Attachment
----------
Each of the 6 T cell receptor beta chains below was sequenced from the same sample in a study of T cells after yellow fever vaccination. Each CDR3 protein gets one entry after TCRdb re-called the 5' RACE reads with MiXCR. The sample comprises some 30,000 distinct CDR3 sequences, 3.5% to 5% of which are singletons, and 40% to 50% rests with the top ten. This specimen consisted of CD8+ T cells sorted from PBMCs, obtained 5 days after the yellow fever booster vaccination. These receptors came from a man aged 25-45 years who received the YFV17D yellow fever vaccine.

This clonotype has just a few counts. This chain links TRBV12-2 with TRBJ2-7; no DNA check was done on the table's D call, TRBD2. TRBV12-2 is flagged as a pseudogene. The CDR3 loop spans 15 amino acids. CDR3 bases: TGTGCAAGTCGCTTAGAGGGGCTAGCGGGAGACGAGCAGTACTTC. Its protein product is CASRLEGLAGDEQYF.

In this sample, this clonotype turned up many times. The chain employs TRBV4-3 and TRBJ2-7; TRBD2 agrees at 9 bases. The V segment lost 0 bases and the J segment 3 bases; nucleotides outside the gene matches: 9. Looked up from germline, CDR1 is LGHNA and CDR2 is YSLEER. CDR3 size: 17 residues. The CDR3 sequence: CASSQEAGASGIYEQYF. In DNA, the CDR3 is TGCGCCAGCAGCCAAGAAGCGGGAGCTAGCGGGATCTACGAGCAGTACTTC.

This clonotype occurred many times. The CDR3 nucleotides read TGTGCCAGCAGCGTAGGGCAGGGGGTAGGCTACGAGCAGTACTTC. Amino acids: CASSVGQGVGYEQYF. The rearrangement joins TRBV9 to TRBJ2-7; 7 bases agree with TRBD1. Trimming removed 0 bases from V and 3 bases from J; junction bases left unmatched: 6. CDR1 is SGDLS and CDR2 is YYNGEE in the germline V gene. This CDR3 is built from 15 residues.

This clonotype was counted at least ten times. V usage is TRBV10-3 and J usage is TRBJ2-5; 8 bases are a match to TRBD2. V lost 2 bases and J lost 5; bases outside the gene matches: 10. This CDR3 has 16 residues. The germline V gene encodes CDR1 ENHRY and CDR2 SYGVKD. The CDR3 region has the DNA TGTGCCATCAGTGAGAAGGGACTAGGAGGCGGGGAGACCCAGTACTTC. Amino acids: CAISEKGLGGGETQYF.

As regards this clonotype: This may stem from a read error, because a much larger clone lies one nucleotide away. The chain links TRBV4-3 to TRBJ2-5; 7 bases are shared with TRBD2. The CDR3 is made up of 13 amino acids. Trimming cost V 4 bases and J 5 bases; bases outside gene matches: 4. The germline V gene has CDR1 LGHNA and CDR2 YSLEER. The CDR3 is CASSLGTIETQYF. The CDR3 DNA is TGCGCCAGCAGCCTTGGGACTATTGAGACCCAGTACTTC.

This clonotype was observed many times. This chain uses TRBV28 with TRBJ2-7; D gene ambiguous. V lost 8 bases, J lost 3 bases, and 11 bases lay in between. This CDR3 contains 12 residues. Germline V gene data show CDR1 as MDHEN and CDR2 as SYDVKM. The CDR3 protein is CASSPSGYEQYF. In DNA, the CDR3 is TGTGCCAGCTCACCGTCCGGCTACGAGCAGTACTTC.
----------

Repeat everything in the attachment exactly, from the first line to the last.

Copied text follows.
Each of the 6 T cell receptor beta chains below was sequenced from the same sample in a study of T cells after yellow fever vaccination. Each CDR3 protein gets one entry after TCRdb re-called the 5' RACE reads with MiXCR. The sample comprises some 30,000 distinct CDR3 sequences, 3.5% to 5% of which are singletons, and 40% to 50% rests with the top ten. This specimen consisted of CD8+ T cells sorted from PBMCs, obtained 5 days after the yellow fever booster vaccination. These receptors came from a man aged 25-45 years who received the YFV17D yellow fever vaccine.

This clonotype has just a few counts. This chain links TRBV12-2 with TRBJ2-7; no DNA check was done on the table's D call, TRBD2. TRBV12-2 is flagged as a pseudogene. The CDR3 loop spans 15 amino acids. CDR3 bases: TGTGCAAGTCGCTTAGAGGGGCTAGCGGGAGACGAGCAGTACTTC. Its protein product is CASRLEGLAGDEQYF.

In this sample, this clonotype turned up many times. The chain employs TRBV4-3 and TRBJ2-7; TRBD2 agrees at 9 bases. The V segment lost 0 bases and the J segment 3 bases; nucleotides outside the gene matches: 9. Looked up from germline, CDR1 is LGHNA and CDR2 is YSLEER. CDR3 size: 17 residues. The CDR3 sequence: CASSQEAGASGIYEQYF. In DNA, the CDR3 is TGCGCCAGCAGCCAAGAAGCGGGAGCTAGCGGGATCTACGAGCAGTACTTC.

This clonotype occurred many times. The CDR3 nucleotides read TGTGCCAGCAGCGTAGGGCAGGGGGTAGGCTACGAGCAGTACTTC. Amino acids: CASSVGQGVGYEQYF. The rearrangement joins TRBV9 to TRBJ2-7; 7 bases agree with TRBD1. Trimming removed 0 bases from V and 3 bases from J; junction bases left unmatched: 6. CDR1 is SGDLS and CDR2 is YYNGEE in the germline V gene. This CDR3 is built from 15 residues.

This clonotype was counted at least ten times. V usage is TRBV10-3 and J usage is TRBJ2-5; 8 bases are a match to TRBD2. V lost 2 bases and J lost 5; bases outside the gene matches: 10. This CDR3 has 16 residues. The germline V gene encodes CDR1 ENHRY and CDR2 SYGVKD. The CDR3 region has the DNA TGTGCCATCAGTGAGAAGGGACTAGGAGGCGGGGAGACCCAGTACTTC. Amino acids: CAISEKGLGGGETQYF.

As regards this clonotype: This may stem from a read error, because a much larger clone lies one nucleotide away. The chain links TRBV4-3 to TRBJ2-5; 7 bases are shared with TRBD2. The CDR3 is made up of 13 amino acids. Trimming cost V 4 bases and J 5 bases; bases outside gene matches: 4. The germline V gene has CDR1 LGHNA and CDR2 YSLEER. The CDR3 is CASSLGTIETQYF. The CDR3 DNA is TGCGCCAGCAGCCTTGGGACTATTGAGACCCAGTACTTC.

This clonotype was observed many times. This chain uses TRBV28 with TRBJ2-7; D gene ambiguous. V lost 8 bases, J lost 3 bases, and 11 bases lay in between. This CDR3 contains 12 residues. Germline V gene data show CDR1 as MDHEN and CDR2 as SYDVKM. The CDR3 protein is CASSPSGYEQYF. In DNA, the CDR3 is TGTGCCAGCTCACCGTCCGGCTACGAGCAGTACTTC.